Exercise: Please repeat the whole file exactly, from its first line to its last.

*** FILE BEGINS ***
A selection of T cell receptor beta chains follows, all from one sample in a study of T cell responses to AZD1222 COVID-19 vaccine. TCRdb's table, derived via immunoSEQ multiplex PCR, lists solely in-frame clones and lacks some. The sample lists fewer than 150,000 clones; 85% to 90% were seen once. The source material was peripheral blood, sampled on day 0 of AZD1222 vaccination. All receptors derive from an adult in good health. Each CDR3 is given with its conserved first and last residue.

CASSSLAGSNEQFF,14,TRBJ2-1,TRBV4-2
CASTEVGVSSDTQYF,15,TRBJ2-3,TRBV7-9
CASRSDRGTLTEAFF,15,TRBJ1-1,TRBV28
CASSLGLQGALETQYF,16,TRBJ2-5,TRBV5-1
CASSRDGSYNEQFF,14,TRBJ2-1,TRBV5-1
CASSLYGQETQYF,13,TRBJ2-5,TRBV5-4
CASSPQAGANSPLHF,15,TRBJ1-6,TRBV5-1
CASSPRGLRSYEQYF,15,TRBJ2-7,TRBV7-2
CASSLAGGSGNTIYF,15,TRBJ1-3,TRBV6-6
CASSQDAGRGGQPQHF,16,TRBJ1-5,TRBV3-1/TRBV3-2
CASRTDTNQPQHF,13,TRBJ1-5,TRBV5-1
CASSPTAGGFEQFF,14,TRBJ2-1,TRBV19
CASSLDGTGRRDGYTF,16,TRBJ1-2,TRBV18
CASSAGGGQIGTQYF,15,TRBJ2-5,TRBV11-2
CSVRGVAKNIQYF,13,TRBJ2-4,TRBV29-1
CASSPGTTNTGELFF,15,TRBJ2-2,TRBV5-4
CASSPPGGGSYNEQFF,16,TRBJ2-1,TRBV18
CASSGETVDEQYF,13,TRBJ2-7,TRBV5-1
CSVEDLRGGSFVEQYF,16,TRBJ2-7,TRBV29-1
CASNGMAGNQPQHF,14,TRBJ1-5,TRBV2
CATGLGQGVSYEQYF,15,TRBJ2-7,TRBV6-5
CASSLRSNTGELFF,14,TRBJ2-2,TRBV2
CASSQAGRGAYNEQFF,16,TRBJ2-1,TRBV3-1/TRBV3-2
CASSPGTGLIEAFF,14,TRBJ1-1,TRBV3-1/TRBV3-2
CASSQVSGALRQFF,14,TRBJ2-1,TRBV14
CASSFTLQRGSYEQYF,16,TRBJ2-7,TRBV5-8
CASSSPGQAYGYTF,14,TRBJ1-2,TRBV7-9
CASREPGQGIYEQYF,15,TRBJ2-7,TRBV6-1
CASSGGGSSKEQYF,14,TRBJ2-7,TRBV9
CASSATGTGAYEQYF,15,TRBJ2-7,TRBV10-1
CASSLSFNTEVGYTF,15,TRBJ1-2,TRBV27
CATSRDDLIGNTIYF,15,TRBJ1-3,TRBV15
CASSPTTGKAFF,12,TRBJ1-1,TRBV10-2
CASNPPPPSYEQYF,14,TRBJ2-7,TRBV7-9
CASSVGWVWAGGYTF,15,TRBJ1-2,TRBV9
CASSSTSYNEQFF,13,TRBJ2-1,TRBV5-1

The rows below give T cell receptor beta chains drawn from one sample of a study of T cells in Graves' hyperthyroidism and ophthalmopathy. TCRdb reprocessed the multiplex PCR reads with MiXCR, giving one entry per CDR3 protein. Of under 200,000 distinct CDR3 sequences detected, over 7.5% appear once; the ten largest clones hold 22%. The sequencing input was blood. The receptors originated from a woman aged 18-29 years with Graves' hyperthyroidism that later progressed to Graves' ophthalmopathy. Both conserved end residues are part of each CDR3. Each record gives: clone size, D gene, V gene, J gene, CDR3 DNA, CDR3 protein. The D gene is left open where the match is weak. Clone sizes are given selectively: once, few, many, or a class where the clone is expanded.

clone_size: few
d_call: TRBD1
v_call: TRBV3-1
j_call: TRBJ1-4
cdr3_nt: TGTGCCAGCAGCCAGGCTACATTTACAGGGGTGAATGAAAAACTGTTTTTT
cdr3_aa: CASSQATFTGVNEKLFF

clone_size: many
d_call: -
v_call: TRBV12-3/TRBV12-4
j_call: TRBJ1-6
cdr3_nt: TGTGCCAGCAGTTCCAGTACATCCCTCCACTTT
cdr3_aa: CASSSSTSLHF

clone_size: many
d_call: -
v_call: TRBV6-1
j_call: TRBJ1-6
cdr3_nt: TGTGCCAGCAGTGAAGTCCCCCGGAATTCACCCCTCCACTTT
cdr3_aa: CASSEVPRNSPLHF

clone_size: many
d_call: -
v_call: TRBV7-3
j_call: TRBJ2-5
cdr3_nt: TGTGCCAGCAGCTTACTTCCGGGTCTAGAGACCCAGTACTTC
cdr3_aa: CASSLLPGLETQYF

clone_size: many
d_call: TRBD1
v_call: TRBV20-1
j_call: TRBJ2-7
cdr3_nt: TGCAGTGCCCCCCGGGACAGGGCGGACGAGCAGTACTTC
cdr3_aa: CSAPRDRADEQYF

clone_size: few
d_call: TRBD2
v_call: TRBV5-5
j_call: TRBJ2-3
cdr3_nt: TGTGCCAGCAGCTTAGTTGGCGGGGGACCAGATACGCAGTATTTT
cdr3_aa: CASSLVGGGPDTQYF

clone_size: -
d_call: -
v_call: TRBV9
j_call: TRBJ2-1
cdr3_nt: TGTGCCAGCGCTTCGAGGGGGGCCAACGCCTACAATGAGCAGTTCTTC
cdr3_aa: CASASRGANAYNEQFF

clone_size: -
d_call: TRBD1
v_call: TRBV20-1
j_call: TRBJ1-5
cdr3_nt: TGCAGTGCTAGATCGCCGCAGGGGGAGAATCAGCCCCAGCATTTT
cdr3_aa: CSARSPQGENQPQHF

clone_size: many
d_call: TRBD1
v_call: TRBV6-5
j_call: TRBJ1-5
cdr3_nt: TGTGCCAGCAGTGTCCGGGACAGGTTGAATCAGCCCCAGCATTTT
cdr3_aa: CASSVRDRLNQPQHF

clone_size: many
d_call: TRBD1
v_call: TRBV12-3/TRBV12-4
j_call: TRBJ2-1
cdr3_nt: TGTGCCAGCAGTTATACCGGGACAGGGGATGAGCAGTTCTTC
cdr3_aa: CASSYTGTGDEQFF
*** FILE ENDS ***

A selection of T cell receptor beta chains follows, all from one sample in a study of T cell responses to AZD1222 COVID-19 vaccine. TCRdb's table, derived via immunoSEQ multiplex PCR, lists solely in-frame clones and lacks some. The sample lists fewer than 150,000 clones; 85% to 90% were seen once. The source material was peripheral blood, sampled on day 0 of AZD1222 vaccination. All receptors derive from an adult in good health. Each CDR3 is given with its conserved first and last residue.

CASSSLAGSNEQFF,14,TRBJ2-1,TRBV4-2
CASTEVGVSSDTQYF,15,TRBJ2-3,TRBV7-9
CASRSDRGTLTEAFF,15,TRBJ1-1,TRBV28
CASSLGLQGALETQYF,16,TRBJ2-5,TRBV5-1
CASSRDGSYNEQFF,14,TRBJ2-1,TRBV5-1
CASSLYGQETQYF,13,TRBJ2-5,TRBV5-4
CASSPQAGANSPLHF,15,TRBJ1-6,TRBV5-1
CASSPRGLRSYEQYF,15,TRBJ2-7,TRBV7-2
CASSLAGGSGNTIYF,15,TRBJ1-3,TRBV6-6
CASSQDAGRGGQPQHF,16,TRBJ1-5,TRBV3-1/TRBV3-2
CASRTDTNQPQHF,13,TRBJ1-5,TRBV5-1
CASSPTAGGFEQFF,14,TRBJ2-1,TRBV19
CASSLDGTGRRDGYTF,16,TRBJ1-2,TRBV18
CASSAGGGQIGTQYF,15,TRBJ2-5,TRBV11-2
CSVRGVAKNIQYF,13,TRBJ2-4,TRBV29-1
CASSPGTTNTGELFF,15,TRBJ2-2,TRBV5-4
CASSPPGGGSYNEQFF,16,TRBJ2-1,TRBV18
CASSGETVDEQYF,13,TRBJ2-7,TRBV5-1
CSVEDLRGGSFVEQYF,16,TRBJ2-7,TRBV29-1
CASNGMAGNQPQHF,14,TRBJ1-5,TRBV2
CATGLGQGVSYEQYF,15,TRBJ2-7,TRBV6-5
CASSLRSNTGELFF,14,TRBJ2-2,TRBV2
CASSQAGRGAYNEQFF,16,TRBJ2-1,TRBV3-1/TRBV3-2
CASSPGTGLIEAFF,14,TRBJ1-1,TRBV3-1/TRBV3-2
CASSQVSGALRQFF,14,TRBJ2-1,TRBV14
CASSFTLQRGSYEQYF,16,TRBJ2-7,TRBV5-8
CASSSPGQAYGYTF,14,TRBJ1-2,TRBV7-9
CASREPGQGIYEQYF,15,TRBJ2-7,TRBV6-1
CASSGGGSSKEQYF,14,TRBJ2-7,TRBV9
CASSATGTGAYEQYF,15,TRBJ2-7,TRBV10-1
CASSLSFNTEVGYTF,15,TRBJ1-2,TRBV27
CATSRDDLIGNTIYF,15,TRBJ1-3,TRBV15
CASSPTTGKAFF,12,TRBJ1-1,TRBV10-2
CASNPPPPSYEQYF,14,TRBJ2-7,TRBV7-9
CASSVGWVWAGGYTF,15,TRBJ1-2,TRBV9
CASSSTSYNEQFF,13,TRBJ2-1,TRBV5-1

The rows below give T cell receptor beta chains drawn from one sample of a study of T cells in Graves' hyperthyroidism and ophthalmopathy. TCRdb reprocessed the multiplex PCR reads with MiXCR, giving one entry per CDR3 protein. Of under 200,000 distinct CDR3 sequences detected, over 7.5% appear once; the ten largest clones hold 22%. The sequencing input was blood. The receptors originated from a woman aged 18-29 years with Graves' hyperthyroidism that later progressed to Graves' ophthalmopathy. Both conserved end residues are part of each CDR3. Each record gives: clone size, D gene, V gene, J gene, CDR3 DNA, CDR3 protein. The D gene is left open where the match is weak. Clone sizes are given selectively: once, few, many, or a class where the clone is expanded.

clone_size: few
d_call: TRBD1
v_call: TRBV3-1
j_call: TRBJ1-4
cdr3_nt: TGTGCCAGCAGCCAGGCTACATTTACAGGGGTGAATGAAAAACTGTTTTTT
cdr3_aa: CASSQATFTGVNEKLFF

clone_size: many
d_call: -
v_call: TRBV12-3/TRBV12-4
j_call: TRBJ1-6
cdr3_nt: TGTGCCAGCAGTTCCAGTACATCCCTCCACTTT
cdr3_aa: CASSSSTSLHF

clone_size: many
d_call: -
v_call: TRBV6-1
j_call: TRBJ1-6
cdr3_nt: TGTGCCAGCAGTGAAGTCCCCCGGAATTCACCCCTCCACTTT
cdr3_aa: CASSEVPRNSPLHF

clone_size: many
d_call: -
v_call: TRBV7-3
j_call: TRBJ2-5
cdr3_nt: TGTGCCAGCAGCTTACTTCCGGGTCTAGAGACCCAGTACTTC
cdr3_aa: CASSLLPGLETQYF

clone_size: many
d_call: TRBD1
v_call: TRBV20-1
j_call: TRBJ2-7
cdr3_nt: TGCAGTGCCCCCCGGGACAGGGCGGACGAGCAGTACTTC
cdr3_aa: CSAPRDRADEQYF

clone_size: few
d_call: TRBD2
v_call: TRBV5-5
j_call: TRBJ2-3
cdr3_nt: TGTGCCAGCAGCTTAGTTGGCGGGGGACCAGATACGCAGTATTTT
cdr3_aa: CASSLVGGGPDTQYF

clone_size: -
d_call: -
v_call: TRBV9
j_call: TRBJ2-1
cdr3_nt: TGTGCCAGCGCTTCGAGGGGGGCCAACGCCTACAATGAGCAGTTCTTC
cdr3_aa: CASASRGANAYNEQFF

clone_size: -
d_call: TRBD1
v_call: TRBV20-1
j_call: TRBJ1-5
cdr3_nt: TGCAGTGCTAGATCGCCGCAGGGGGAGAATCAGCCCCAGCATTTT
cdr3_aa: CSARSPQGENQPQHF

clone_size: many
d_call: TRBD1
v_call: TRBV6-5
j_call: TRBJ1-5
cdr3_nt: TGTGCCAGCAGTGTCCGGGACAGGTTGAATCAGCCCCAGCATTTT
cdr3_aa: CASSVRDRLNQPQHF

clone_size: many
d_call: TRBD1
v_call: TRBV12-3/TRBV12-4
j_call: TRBJ2-1
cdr3_nt: TGTGCCAGCAGTTATACCGGGACAGGGGATGAGCAGTTCTTC
cdr3_aa: CASSYTGTGDEQFF